Black Savourine from Yarra Valley, Australia

Black Savourine from Yarra Valley, Australia

Quite often, people either like goat cheese or they don't. This semi-matured beauty cuts through that with those strong goaty flavours cut down and giving a scrumptious mouthful. This perfect example hails from Yarra Valley Dairy and is hand made and rolled in ash. I could eat this all day as I sip on a nice dry rose.

Watch Darren and Sam discuss this brilliant cheese and tell you what wine to match with it.

Producer – Yarra Valley Dairy

If you haven’t been to Victoria’s Yarra Valley, what are you waiting for? It has to be one of the country’s most stunning regions, with prestigious cellar doors and artisan food producers, and barely an hour from the hustle and bustle of Melbourne.

The area has a rich history of dairying, with a cheese factory and buttery established locally by early settlers to the area. Yarra Valley Dairy continues this tradition, although the goats milk used to produce their Savourine is sourced from the Gippsland region, where the grass is apparently greener (if you’re a goat anyway).

The Savourine log comes from YVD’s ‘mature’ range and is the perfect pairing of traditional goat’s cheese with the white mould of a good brie, all lovingly hand rolled in ash. What’s not to like?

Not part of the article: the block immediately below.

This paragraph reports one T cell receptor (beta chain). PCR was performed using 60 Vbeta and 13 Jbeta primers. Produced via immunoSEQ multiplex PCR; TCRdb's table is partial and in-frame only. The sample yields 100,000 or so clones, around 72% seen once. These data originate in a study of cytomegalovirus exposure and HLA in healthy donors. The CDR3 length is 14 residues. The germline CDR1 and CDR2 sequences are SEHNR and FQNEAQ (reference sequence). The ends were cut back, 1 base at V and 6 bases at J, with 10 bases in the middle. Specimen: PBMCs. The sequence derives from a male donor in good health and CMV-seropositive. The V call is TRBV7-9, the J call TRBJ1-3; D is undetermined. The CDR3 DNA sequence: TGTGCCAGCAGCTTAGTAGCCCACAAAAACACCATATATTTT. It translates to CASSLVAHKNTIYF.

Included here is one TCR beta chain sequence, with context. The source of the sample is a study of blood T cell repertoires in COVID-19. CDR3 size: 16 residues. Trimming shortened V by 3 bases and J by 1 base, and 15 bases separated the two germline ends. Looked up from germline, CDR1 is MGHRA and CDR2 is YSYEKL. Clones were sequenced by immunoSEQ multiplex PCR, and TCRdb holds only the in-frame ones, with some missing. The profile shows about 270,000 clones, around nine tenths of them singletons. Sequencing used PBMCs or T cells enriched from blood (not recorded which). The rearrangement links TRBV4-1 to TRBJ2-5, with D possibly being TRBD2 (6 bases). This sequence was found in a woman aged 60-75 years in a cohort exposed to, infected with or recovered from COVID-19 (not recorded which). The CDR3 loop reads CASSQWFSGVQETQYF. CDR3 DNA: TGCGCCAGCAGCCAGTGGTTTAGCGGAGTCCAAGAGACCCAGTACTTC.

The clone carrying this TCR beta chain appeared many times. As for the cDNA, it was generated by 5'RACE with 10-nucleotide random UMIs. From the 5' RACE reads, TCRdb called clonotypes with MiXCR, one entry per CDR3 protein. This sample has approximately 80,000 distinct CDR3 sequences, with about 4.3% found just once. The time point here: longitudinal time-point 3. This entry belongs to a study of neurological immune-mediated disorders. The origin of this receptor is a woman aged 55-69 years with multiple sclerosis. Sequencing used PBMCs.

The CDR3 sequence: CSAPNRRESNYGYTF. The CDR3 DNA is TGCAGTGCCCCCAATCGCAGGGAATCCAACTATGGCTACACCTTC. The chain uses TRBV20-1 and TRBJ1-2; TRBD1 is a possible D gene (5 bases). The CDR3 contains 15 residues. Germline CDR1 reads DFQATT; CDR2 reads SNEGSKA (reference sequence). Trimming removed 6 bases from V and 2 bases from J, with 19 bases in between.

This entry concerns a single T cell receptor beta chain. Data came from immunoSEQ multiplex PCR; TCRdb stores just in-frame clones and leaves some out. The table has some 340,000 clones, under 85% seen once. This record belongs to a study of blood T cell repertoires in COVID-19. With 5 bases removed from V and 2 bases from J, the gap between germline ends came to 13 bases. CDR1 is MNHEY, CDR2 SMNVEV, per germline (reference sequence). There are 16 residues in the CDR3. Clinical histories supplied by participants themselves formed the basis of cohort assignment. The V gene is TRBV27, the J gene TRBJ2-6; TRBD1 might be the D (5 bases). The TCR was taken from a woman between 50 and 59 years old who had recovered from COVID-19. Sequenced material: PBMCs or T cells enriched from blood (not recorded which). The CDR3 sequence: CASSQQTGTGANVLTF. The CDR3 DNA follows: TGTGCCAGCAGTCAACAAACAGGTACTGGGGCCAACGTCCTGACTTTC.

From the outside the cheese looks almost like a piece of distressed Provencal furniture, with hints of dark ash visible through the dusty white mould exterior. Inside the cheese is firmer than a standard goat’s cheese, still creamy yet not crumbly. The flavours are rich, complex and earthy – think roasted nuts and even a touch of blue.


Rolling cheese in ash is not some crazy new hipster invention, but rather a tradition that dates back hundreds of years as a method of protecting the surface of fresh cheese. Back in the day the ash actually came from the burning of grape vine clippings – so there you have it, cheese and wine truly are the most natural of partners.

• Yarra Pinot Noir
• Sangiovese
• Tempranillo

• Quince Paste
• Grilled with figs

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